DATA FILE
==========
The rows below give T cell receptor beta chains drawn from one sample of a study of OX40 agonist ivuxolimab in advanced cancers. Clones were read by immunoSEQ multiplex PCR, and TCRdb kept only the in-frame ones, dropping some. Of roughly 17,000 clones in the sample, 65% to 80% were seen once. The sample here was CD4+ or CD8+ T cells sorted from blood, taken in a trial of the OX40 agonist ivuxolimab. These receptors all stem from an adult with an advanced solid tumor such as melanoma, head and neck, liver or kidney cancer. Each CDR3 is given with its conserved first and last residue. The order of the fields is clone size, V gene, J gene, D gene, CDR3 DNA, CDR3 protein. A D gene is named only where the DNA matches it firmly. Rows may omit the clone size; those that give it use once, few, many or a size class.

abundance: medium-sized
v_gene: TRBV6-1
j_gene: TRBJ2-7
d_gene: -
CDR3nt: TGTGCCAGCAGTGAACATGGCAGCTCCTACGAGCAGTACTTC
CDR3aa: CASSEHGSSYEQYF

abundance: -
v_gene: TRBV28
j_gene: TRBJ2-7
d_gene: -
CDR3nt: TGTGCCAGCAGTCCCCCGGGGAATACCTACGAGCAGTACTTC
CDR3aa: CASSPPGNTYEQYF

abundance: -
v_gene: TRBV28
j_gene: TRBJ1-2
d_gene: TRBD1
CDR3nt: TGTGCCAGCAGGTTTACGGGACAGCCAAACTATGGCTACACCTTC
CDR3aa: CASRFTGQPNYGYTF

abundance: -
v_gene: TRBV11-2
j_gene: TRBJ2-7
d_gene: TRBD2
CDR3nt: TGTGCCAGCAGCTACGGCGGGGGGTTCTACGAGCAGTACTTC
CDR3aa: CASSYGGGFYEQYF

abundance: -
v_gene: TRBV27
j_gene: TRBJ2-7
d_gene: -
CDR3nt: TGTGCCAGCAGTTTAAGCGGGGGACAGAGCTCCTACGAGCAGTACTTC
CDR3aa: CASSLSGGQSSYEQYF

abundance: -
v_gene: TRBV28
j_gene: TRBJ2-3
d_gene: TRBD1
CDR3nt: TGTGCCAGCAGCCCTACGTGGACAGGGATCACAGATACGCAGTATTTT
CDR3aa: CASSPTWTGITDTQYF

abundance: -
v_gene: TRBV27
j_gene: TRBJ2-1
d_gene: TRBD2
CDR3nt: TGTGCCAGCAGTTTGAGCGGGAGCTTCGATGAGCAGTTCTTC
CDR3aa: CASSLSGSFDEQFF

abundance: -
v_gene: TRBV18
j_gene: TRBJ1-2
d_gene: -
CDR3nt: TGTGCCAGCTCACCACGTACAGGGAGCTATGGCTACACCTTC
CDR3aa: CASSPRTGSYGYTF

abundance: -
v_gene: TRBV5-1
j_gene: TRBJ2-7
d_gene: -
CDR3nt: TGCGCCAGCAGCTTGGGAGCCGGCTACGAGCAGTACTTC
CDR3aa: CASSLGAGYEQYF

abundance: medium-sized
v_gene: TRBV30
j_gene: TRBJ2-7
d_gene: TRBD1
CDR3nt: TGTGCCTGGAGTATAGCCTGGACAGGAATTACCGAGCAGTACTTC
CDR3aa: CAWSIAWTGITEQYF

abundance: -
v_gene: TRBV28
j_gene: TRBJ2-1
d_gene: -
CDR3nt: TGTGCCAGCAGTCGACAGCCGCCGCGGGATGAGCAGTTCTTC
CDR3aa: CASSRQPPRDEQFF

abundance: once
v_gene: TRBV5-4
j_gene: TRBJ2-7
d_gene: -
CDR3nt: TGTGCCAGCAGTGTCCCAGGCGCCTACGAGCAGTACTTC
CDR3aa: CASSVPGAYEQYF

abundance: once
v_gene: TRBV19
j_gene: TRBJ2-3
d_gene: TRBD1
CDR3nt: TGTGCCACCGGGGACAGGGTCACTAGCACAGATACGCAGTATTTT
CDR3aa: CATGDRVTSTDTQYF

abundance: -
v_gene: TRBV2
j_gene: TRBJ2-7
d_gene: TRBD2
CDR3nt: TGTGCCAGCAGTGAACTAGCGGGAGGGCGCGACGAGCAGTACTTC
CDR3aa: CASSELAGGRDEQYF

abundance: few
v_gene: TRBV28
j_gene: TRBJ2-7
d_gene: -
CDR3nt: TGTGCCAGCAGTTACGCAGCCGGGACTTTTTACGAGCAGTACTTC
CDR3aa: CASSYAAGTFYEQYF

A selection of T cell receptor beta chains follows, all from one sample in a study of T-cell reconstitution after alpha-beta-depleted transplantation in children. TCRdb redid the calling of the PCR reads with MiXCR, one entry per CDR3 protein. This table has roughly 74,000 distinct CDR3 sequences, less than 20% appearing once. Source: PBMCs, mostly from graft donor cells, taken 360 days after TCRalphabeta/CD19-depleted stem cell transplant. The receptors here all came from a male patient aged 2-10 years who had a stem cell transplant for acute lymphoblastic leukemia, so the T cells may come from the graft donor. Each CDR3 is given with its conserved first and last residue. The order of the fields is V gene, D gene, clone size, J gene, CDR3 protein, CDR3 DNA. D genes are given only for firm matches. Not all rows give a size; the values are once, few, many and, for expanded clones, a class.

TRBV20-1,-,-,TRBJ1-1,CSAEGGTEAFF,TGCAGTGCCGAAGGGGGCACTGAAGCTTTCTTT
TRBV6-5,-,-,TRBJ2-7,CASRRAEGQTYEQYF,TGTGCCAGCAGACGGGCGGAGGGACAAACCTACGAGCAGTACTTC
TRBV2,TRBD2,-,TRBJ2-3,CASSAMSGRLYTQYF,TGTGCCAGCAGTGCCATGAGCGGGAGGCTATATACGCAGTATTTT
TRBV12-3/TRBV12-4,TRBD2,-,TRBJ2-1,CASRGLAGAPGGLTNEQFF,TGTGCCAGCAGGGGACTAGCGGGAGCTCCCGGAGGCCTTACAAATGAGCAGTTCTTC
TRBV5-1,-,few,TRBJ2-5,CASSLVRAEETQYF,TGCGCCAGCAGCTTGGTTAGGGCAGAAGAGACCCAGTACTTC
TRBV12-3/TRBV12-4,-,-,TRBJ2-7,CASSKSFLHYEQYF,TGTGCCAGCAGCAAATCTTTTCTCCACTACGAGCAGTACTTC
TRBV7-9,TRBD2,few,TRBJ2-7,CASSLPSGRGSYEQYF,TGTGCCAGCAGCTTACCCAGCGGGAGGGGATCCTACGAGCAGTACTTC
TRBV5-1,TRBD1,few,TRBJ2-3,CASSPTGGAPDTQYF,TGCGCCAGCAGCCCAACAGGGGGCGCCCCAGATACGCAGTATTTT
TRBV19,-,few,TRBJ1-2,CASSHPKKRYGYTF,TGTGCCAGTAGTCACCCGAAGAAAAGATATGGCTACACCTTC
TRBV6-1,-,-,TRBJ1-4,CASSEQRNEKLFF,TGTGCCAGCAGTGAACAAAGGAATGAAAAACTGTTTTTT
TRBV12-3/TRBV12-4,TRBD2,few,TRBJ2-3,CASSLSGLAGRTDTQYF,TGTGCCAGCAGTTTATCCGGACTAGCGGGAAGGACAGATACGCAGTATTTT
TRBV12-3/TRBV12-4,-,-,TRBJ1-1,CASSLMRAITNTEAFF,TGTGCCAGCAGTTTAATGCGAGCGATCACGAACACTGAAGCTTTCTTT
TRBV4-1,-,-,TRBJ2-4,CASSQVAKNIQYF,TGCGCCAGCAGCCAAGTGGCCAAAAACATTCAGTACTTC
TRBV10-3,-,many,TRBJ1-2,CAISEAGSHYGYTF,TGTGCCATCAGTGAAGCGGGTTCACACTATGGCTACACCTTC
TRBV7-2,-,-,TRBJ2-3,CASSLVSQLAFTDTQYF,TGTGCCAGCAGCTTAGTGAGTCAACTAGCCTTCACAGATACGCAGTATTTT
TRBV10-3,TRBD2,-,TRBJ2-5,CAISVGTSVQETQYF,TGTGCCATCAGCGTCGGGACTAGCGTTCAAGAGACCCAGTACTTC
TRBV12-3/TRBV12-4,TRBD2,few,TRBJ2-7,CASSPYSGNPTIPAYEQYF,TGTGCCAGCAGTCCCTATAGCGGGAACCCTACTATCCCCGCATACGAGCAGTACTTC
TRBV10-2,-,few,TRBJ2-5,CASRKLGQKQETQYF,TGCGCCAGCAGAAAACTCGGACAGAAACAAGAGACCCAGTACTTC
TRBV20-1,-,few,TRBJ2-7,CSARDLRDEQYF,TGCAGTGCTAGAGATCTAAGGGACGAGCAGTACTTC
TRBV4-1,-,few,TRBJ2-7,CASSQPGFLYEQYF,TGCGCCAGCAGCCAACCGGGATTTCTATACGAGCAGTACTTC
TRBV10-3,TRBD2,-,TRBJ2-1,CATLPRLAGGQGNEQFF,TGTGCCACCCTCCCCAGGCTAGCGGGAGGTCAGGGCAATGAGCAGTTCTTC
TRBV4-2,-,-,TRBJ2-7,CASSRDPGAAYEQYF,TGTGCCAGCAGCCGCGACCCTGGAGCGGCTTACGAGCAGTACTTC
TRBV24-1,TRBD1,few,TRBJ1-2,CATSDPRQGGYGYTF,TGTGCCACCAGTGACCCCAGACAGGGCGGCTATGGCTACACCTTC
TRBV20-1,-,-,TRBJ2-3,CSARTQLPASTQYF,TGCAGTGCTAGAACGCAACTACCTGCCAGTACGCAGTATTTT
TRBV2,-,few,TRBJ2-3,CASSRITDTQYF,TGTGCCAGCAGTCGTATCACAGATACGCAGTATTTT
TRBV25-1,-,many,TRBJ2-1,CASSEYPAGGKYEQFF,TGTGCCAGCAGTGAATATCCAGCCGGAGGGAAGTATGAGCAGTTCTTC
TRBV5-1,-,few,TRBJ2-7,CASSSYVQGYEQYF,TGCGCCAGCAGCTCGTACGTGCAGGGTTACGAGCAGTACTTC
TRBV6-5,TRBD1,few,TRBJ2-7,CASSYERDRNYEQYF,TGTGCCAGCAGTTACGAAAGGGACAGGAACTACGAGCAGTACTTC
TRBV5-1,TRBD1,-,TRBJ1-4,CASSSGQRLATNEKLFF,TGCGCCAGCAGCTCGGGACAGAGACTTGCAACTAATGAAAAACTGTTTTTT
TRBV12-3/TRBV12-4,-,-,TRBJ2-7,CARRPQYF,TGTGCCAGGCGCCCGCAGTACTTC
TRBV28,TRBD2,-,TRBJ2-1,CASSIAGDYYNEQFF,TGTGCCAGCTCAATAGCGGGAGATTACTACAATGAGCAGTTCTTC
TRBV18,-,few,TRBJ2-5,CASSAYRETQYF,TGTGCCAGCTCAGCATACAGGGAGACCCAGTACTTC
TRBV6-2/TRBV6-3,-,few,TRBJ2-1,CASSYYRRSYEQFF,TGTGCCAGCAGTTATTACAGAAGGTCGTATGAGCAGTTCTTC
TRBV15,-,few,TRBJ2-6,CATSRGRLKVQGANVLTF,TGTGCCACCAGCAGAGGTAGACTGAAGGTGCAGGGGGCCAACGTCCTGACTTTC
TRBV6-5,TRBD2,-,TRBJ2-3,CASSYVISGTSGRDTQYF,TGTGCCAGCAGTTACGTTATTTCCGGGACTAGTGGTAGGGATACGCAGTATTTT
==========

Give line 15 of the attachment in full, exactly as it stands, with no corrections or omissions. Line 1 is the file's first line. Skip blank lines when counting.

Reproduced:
v_gene: TRBV28